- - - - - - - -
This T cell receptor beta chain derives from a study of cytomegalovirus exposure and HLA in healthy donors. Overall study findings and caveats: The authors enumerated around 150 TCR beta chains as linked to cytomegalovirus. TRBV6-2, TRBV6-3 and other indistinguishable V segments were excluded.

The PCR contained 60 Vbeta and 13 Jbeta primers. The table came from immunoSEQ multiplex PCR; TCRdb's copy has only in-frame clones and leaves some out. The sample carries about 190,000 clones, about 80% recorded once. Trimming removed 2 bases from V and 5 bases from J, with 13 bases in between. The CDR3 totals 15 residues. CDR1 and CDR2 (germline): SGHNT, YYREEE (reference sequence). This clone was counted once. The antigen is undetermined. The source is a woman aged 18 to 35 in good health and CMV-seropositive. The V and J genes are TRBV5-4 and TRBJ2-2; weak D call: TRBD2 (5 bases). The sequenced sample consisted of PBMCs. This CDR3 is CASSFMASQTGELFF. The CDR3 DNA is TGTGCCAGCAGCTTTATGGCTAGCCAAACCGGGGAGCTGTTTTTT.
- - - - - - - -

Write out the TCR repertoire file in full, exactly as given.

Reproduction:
This T cell receptor beta chain derives from a study of cytomegalovirus exposure and HLA in healthy donors. Overall study findings and caveats: The authors enumerated around 150 TCR beta chains as linked to cytomegalovirus. TRBV6-2, TRBV6-3 and other indistinguishable V segments were excluded.

The PCR contained 60 Vbeta and 13 Jbeta primers. The table came from immunoSEQ multiplex PCR; TCRdb's copy has only in-frame clones and leaves some out. The sample carries about 190,000 clones, about 80% recorded once. Trimming removed 2 bases from V and 5 bases from J, with 13 bases in between. The CDR3 totals 15 residues. CDR1 and CDR2 (germline): SGHNT, YYREEE (reference sequence). This clone was counted once. The antigen is undetermined. The source is a woman aged 18 to 35 in good health and CMV-seropositive. The V and J genes are TRBV5-4 and TRBJ2-2; weak D call: TRBD2 (5 bases). The sequenced sample consisted of PBMCs. This CDR3 is CASSFMASQTGELFF. The CDR3 DNA is TGTGCCAGCAGCTTTATGGCTAGCCAAACCGGGGAGCTGTTTTTT.